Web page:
It’s been said of Ginger Rogers — the dancer best known for her partnership with Fred Astaire — that she did everything the man did, only backwards and in high heels. As a container gardener, you will be following the same basic principles of ordinary, in-the-ground gardening, but you may face a few extra challenges along the way. This is largely because the plants are strictly confined and depend on you to be ready to notice problems and to intervene. With practice your show can be as spectacular and effortless-looking as Ginger’s performances.
When approached and undertaken thoughtfully, gardening in containers will make the environment around your home more hospitable for both people and wildlife. It gives you a chance to express yourself, reinvent your style and to experiment with new plants, colours and combinations. There are plenty of other reasons to garden in pots rather than in the ground.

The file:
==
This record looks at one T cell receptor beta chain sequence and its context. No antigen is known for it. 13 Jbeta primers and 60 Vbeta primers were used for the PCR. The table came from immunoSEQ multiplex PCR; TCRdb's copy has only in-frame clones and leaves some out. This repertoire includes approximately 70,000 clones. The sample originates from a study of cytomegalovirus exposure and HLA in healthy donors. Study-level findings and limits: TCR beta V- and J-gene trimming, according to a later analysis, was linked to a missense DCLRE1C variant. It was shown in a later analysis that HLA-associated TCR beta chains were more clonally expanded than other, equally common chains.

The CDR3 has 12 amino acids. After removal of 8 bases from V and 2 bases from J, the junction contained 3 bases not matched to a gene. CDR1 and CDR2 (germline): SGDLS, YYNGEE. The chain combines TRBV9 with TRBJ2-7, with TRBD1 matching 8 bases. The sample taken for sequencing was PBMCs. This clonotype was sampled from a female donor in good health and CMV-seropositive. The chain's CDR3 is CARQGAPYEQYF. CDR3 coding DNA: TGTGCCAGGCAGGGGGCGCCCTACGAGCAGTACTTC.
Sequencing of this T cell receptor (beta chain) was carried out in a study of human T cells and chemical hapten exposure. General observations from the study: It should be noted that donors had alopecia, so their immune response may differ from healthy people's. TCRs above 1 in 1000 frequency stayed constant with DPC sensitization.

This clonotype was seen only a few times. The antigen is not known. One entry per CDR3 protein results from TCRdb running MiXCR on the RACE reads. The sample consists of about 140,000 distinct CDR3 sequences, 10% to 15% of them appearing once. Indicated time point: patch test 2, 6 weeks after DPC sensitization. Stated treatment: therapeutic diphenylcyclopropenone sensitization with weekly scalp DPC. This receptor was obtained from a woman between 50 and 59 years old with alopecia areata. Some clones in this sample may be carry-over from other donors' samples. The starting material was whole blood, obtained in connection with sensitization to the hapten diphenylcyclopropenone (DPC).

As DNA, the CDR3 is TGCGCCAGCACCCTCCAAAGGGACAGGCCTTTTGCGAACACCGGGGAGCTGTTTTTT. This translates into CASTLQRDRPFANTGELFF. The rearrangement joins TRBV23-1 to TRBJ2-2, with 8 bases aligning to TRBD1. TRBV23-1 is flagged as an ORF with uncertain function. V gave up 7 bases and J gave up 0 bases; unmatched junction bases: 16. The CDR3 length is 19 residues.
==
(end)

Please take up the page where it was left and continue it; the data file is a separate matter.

Plants in pots depend entirely on you — on the growing medium you choose and the inputs you give them — so you must pay a little more attention to watering, nutrients and the positioning of pots. In the ground, a plant that needs water can, to a certain extent, send its roots questing through the soil; while in moist ground a plant that hates to be waterlogged may survive because the plants around it are using up excess moisture and keeping the soil structure open. Both of these scenarios are much less likely in pots. The limiting factor for most potted plants comes down to water supply. Even if you live on the rainy side of Rainsville, you cannot rely on rainfall, especially when the plants have matured enough for their foliage to cover the surface of the pot (their leaves will act like an umbrella and hardly any moisture willRead more on houseandgarden.co.uk